Athens, and Athena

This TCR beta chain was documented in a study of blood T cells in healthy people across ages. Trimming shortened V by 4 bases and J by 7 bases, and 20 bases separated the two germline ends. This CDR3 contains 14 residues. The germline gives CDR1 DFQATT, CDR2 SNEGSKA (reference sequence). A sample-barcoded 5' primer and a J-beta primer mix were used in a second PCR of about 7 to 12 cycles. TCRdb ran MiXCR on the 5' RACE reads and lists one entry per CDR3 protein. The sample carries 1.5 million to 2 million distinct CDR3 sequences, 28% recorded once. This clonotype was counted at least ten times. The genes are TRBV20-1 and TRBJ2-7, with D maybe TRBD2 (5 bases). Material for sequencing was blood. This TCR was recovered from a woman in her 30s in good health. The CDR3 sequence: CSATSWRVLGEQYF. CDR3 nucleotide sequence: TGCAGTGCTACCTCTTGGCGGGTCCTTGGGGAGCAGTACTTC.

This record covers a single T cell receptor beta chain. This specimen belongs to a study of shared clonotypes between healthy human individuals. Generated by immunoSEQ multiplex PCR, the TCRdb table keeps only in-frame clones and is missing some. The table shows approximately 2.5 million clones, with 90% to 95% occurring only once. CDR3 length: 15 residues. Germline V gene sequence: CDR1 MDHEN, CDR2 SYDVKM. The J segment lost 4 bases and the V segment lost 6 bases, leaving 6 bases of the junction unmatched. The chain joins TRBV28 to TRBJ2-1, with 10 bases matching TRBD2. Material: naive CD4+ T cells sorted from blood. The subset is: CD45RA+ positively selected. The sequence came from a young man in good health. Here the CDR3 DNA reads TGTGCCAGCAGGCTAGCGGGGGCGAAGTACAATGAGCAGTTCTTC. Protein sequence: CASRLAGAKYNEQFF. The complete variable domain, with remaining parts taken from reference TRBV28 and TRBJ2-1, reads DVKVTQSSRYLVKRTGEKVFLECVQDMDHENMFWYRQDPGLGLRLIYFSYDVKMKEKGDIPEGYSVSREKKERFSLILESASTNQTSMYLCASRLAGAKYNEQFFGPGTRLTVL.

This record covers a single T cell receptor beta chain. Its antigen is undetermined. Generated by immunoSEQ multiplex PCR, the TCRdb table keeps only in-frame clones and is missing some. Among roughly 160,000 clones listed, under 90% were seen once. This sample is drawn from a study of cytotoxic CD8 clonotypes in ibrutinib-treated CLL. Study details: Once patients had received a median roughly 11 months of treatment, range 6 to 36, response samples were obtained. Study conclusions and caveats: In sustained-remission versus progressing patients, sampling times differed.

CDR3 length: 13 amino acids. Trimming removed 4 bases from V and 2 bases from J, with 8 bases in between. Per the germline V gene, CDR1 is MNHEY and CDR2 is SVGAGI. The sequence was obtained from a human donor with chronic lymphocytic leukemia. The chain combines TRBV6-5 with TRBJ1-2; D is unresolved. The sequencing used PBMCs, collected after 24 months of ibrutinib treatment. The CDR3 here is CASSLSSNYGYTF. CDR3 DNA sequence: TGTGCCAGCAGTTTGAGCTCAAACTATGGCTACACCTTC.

Stumbling bleary-eyed to the rooftop of the Grand Bretagne Hotel, a stately, Baroque palace of a hotel in the heart of Athens, I squint as the bright sun floods the terrace. And there, as if you could touch it, is the Parthenon on its rocky outcrop. A crane is perched next to the famous palace of Athena, where a new round of restoration is ongoing, and just below, a big square box has risen from the ground, the new Acropolis Museum, where work feverishly continues. More on the Acropolis later, but first: Athens. Hellishly hot, dusty, and, unlike Turkey, organized and English-friendly. Country by country I inch closer to Europe. Am I here? I think so. “Sometimes we’re Europe, sometimes we’re not,” explained Smaro Topoula to me today, a tour guide with a raging interest (also, a degree) in cultural patrimony. Greece, it seems, has a palpable inferiority complex: still nursing their anger at the Turks, who occupied them for hundreds of years and caused them to miss the Renaissance; skeptical of the Americans, whose hegemonic power makes them the modern day equivalent of what ancient Greece once was; and resentful of the Brits, who stole their Parthenon marbles and act as if Greece should thank them for doing so. This complex is not noticeable on the surface, but it is visible in ways large and small. Not least of which is the hulking, new building that will house the friezes and other treasures of the Parthenon. “It’s a disaster,” Smaro told me. “Such a loud thing. We need to prove that we’re the direct descendents of Pericles. That’s what this is about. And that bothers me.”